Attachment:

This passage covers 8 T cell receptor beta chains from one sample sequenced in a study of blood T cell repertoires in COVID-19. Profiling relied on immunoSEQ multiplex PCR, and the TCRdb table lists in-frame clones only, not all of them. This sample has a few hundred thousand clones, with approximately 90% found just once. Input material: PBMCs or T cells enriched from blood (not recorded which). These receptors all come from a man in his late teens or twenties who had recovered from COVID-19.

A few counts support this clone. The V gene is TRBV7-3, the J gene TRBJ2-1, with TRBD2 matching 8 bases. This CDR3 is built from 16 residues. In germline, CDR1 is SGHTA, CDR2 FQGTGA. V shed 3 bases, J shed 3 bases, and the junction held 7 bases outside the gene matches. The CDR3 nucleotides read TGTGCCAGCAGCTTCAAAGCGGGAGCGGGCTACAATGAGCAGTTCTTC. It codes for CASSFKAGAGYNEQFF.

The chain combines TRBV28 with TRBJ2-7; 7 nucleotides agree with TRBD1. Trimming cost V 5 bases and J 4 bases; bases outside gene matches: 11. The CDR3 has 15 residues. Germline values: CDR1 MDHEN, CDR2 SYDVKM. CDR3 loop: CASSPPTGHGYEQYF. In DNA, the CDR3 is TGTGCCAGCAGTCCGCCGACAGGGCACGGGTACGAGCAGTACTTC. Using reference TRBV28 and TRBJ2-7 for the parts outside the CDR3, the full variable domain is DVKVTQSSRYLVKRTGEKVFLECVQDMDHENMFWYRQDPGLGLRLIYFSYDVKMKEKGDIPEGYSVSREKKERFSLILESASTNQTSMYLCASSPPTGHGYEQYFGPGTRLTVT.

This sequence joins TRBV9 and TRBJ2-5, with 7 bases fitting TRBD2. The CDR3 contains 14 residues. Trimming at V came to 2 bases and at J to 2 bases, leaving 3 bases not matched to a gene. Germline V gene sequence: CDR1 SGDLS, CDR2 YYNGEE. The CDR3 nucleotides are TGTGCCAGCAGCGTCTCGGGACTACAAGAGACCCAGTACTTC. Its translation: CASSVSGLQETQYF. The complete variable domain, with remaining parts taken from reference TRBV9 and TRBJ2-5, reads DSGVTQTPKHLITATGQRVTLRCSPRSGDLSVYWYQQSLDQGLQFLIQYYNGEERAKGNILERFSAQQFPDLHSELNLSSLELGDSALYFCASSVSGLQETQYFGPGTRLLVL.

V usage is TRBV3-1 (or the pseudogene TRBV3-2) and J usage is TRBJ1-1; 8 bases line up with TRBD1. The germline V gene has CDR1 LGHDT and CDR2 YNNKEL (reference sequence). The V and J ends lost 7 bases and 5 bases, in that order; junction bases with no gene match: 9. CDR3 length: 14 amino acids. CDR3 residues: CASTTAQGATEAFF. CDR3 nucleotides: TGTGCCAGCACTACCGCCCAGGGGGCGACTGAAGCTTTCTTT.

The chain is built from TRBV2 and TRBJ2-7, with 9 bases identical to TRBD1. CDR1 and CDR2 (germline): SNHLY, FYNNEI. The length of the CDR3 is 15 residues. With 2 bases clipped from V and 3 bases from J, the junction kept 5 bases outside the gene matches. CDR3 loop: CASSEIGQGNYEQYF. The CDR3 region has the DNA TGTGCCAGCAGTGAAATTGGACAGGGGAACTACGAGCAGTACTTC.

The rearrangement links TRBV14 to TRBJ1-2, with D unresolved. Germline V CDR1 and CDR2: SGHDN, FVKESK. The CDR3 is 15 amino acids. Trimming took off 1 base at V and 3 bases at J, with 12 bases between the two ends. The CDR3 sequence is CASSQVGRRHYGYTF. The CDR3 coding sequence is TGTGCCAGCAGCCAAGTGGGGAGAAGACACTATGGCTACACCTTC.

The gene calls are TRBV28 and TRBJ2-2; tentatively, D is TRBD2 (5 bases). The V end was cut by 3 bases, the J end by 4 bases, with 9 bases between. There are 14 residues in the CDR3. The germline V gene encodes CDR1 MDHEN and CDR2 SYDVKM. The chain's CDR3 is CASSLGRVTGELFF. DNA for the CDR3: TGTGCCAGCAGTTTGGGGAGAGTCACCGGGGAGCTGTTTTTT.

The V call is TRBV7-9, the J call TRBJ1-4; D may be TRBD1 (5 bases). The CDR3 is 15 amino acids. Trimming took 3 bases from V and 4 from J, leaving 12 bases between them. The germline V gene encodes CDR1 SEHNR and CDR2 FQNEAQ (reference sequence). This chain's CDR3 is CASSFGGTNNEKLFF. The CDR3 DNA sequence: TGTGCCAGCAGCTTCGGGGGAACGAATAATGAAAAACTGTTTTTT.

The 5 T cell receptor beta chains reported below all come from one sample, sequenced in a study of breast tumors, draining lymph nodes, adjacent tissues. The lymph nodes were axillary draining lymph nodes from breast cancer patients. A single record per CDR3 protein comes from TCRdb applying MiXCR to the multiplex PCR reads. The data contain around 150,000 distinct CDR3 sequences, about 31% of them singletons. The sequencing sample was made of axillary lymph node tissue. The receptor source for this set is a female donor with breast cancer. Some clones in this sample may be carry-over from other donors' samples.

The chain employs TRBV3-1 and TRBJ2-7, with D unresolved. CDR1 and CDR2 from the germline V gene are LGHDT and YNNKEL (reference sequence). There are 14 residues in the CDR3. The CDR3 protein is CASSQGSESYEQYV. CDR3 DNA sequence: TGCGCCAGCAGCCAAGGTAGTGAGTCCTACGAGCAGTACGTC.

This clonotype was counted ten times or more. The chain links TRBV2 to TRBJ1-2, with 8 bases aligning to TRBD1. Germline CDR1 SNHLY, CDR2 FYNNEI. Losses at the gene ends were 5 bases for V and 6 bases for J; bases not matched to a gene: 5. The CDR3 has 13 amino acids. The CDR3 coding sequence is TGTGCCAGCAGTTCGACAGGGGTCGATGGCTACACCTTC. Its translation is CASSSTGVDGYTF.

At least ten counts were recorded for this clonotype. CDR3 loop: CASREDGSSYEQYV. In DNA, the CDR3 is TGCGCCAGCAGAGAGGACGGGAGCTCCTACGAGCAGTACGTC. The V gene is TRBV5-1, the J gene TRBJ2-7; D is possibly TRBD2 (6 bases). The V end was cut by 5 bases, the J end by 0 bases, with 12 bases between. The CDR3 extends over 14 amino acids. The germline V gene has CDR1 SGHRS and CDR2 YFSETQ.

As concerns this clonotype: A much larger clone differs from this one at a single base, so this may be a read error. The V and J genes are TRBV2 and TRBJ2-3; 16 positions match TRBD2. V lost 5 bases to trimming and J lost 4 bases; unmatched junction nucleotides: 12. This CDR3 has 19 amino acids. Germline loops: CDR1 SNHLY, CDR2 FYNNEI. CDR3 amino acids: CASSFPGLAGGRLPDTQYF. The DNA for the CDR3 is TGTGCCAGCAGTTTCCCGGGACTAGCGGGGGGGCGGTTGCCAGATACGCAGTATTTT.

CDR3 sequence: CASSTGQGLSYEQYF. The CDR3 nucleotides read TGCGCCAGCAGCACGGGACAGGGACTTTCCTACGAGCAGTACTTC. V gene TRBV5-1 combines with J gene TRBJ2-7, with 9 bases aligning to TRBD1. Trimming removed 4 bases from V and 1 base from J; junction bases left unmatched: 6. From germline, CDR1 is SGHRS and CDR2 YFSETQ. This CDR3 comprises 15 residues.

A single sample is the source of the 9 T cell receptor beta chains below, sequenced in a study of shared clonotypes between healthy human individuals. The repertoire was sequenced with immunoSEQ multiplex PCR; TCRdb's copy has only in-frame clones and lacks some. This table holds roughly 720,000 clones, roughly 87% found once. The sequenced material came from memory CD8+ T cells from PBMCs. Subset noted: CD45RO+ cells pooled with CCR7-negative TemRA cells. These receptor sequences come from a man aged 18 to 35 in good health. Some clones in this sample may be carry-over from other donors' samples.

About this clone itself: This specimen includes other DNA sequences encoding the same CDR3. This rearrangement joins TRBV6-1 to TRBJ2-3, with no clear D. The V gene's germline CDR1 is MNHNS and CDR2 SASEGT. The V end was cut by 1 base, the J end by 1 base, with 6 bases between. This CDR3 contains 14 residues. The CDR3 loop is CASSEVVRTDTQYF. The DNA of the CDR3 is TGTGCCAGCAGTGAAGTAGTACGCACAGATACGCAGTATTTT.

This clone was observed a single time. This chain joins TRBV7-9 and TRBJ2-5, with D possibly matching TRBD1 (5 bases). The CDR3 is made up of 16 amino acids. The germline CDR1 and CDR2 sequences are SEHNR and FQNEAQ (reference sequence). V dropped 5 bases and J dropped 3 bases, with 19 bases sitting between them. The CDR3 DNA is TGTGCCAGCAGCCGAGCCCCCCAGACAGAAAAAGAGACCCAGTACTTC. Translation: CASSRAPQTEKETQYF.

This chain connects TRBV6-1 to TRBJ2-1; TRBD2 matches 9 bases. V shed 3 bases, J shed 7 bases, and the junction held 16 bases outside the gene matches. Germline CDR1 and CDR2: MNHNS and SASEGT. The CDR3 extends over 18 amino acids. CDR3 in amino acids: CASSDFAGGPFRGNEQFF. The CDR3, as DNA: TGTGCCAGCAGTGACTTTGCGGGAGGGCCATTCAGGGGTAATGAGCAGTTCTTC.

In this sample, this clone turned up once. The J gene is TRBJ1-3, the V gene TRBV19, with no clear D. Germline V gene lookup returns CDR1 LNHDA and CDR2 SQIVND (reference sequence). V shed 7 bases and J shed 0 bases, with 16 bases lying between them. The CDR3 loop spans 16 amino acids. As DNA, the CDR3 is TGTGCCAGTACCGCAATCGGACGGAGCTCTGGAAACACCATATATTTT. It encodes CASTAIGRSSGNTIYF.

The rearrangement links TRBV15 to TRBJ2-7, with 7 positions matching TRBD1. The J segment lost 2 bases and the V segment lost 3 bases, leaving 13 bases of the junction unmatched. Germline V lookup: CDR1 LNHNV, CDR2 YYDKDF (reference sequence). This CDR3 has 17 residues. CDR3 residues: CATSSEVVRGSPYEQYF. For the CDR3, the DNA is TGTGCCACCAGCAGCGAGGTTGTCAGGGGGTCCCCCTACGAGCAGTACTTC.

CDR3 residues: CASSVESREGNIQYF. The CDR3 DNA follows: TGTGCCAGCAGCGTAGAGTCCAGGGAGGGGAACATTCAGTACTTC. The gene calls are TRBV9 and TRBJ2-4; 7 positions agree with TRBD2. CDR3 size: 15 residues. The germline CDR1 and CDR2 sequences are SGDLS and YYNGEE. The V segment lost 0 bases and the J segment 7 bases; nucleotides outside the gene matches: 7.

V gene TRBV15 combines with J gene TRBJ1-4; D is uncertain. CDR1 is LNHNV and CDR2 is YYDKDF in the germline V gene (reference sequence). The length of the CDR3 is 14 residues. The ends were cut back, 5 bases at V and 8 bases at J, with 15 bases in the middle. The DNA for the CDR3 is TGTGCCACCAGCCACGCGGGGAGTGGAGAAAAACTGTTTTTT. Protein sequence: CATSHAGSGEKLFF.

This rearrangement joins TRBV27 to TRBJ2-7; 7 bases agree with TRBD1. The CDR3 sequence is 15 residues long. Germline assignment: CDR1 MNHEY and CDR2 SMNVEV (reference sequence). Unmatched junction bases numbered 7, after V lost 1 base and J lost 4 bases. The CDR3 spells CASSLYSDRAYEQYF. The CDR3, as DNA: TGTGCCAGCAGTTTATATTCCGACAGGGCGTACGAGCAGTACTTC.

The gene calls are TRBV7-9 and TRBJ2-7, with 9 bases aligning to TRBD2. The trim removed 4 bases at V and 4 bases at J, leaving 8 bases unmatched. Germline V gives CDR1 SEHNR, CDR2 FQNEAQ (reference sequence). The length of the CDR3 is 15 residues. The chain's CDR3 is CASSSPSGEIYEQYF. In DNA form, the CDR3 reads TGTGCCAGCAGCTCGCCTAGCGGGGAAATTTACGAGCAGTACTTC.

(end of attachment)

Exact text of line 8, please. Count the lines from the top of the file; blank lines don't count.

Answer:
The gene calls are TRBV28 and TRBJ2-2; tentatively, D is TRBD2 (5 bases). The V end was cut by 3 bases, the J end by 4 bases, with 9 bases between. There are 14 residues in the CDR3. The germline V gene encodes CDR1 MDHEN and CDR2 SYDVKM. The chain's CDR3 is CASSLGRVTGELFF. DNA for the CDR3: TGTGCCAGCAGTTTGGGGAGAGTCACCGGGGAGCTGTTTTTT.